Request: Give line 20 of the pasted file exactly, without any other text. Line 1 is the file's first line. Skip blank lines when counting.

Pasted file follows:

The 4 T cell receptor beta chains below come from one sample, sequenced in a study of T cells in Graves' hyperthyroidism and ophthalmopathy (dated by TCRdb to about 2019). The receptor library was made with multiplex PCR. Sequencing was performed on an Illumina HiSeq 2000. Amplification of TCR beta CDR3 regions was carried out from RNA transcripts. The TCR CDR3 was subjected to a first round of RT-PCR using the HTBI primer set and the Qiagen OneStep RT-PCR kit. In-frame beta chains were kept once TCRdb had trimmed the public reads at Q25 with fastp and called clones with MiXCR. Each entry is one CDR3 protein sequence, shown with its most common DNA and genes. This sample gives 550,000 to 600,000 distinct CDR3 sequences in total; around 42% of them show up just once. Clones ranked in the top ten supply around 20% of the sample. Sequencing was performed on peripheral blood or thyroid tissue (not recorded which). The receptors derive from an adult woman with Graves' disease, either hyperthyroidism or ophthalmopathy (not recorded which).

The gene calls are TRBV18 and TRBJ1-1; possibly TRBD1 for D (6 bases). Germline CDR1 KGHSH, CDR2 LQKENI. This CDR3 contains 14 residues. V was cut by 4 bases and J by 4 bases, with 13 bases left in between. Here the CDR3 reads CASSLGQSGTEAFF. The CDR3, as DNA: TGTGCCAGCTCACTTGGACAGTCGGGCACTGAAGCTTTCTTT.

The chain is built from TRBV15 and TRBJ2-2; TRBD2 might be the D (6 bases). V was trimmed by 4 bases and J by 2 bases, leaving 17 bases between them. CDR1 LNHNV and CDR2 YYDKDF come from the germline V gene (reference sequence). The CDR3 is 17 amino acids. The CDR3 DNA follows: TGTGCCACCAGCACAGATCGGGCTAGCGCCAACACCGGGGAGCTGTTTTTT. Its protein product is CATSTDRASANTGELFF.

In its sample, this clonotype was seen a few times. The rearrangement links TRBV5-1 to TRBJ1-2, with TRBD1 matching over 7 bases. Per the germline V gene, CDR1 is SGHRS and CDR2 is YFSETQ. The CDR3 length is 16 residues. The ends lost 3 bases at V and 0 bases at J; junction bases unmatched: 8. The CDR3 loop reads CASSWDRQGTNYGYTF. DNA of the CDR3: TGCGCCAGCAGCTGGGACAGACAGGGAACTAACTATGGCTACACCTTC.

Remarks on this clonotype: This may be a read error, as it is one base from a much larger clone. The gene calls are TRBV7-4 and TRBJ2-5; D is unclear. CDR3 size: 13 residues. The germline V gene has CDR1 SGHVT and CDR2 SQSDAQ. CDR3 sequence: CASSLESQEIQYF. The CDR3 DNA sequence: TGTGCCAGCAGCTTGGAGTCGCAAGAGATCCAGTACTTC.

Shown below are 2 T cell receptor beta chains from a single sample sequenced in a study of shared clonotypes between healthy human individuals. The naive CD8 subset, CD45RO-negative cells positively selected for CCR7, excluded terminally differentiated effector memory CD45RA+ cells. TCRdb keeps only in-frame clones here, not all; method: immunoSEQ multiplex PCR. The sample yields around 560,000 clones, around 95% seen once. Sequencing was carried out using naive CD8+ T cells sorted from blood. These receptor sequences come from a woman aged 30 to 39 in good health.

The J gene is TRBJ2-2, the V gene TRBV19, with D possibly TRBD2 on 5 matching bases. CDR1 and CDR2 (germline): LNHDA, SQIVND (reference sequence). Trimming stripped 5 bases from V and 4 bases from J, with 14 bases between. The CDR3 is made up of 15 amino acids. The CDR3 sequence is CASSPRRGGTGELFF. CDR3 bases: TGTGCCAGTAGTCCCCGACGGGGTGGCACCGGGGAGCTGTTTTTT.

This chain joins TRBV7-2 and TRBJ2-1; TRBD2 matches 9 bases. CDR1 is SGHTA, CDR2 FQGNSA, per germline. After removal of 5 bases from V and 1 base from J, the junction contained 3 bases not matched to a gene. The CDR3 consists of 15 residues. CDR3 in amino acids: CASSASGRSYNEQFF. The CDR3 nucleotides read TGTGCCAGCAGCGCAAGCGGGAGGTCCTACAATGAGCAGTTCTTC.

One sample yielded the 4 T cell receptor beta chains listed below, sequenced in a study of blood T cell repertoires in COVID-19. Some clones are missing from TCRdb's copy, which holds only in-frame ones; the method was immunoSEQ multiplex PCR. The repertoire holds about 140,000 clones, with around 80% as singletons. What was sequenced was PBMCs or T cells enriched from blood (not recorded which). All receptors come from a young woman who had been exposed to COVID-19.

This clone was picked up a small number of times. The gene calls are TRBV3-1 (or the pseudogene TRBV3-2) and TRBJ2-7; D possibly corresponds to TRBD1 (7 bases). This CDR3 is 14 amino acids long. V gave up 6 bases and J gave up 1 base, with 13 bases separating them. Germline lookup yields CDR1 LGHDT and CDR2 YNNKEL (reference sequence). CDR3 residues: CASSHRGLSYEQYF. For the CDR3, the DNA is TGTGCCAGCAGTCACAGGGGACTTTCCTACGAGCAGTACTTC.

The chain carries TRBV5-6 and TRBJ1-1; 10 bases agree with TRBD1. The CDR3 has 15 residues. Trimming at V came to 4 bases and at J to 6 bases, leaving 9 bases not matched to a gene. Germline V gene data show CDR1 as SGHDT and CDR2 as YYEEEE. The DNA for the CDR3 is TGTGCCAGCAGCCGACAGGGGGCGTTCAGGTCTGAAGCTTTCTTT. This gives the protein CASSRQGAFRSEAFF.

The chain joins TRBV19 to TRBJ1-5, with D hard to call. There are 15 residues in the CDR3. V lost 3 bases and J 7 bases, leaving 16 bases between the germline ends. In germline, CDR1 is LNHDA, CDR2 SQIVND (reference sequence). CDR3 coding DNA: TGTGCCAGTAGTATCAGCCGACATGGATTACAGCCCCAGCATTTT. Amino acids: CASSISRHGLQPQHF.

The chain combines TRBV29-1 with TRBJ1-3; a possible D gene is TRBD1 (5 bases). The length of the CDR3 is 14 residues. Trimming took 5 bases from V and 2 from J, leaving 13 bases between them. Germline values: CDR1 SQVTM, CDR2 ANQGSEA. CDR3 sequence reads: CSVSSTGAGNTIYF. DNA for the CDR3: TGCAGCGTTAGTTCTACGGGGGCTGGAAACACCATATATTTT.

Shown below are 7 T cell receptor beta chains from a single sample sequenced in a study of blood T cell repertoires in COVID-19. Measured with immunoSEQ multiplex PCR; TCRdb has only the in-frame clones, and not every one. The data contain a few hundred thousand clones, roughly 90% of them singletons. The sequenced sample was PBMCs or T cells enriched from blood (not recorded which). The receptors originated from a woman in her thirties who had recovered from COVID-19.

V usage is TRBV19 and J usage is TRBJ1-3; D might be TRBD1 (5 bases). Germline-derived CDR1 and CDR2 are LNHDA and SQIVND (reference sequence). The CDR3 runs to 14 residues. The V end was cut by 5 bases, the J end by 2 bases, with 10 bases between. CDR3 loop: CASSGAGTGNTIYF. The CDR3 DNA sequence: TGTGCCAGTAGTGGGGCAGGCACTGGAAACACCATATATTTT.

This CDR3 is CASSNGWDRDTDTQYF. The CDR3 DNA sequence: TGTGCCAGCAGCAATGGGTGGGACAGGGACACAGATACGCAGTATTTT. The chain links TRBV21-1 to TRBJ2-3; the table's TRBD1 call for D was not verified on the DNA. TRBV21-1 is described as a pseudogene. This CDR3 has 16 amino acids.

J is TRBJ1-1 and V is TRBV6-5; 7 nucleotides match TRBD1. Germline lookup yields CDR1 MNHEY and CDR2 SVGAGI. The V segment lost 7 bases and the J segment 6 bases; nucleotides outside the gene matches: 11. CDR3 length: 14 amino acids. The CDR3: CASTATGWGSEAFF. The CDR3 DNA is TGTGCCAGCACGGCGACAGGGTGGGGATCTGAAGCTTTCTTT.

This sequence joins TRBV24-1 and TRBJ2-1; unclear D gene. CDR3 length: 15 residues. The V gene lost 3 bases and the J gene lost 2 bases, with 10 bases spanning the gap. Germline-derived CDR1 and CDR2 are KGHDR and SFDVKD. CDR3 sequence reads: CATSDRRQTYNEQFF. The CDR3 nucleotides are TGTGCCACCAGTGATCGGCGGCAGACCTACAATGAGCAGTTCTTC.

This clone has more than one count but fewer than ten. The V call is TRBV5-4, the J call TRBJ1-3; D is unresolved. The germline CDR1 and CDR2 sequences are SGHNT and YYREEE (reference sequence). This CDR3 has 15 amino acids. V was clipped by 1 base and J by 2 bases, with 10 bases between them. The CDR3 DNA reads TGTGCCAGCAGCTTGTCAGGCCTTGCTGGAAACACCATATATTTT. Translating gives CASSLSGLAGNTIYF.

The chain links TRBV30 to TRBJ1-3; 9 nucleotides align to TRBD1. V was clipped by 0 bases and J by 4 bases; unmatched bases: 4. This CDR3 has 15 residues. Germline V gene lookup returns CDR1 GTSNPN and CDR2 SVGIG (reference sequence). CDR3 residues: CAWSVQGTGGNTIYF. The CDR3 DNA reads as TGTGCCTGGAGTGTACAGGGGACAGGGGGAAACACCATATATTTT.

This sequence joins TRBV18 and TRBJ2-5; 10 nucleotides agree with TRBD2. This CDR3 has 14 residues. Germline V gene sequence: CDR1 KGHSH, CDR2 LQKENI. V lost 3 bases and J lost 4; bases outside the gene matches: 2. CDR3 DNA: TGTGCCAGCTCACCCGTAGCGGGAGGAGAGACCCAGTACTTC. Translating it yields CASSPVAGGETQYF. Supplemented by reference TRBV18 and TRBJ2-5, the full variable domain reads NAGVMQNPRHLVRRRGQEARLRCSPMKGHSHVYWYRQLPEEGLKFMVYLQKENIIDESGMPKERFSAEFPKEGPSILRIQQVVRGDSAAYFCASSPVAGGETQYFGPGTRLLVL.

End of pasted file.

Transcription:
The chain links TRBV30 to TRBJ1-3; 9 nucleotides align to TRBD1. V was clipped by 0 bases and J by 4 bases; unmatched bases: 4. This CDR3 has 15 residues. Germline V gene lookup returns CDR1 GTSNPN and CDR2 SVGIG (reference sequence). CDR3 residues: CAWSVQGTGGNTIYF. The CDR3 DNA reads as TGTGCCTGGAGTGTACAGGGGACAGGGGGAAACACCATATATTTT.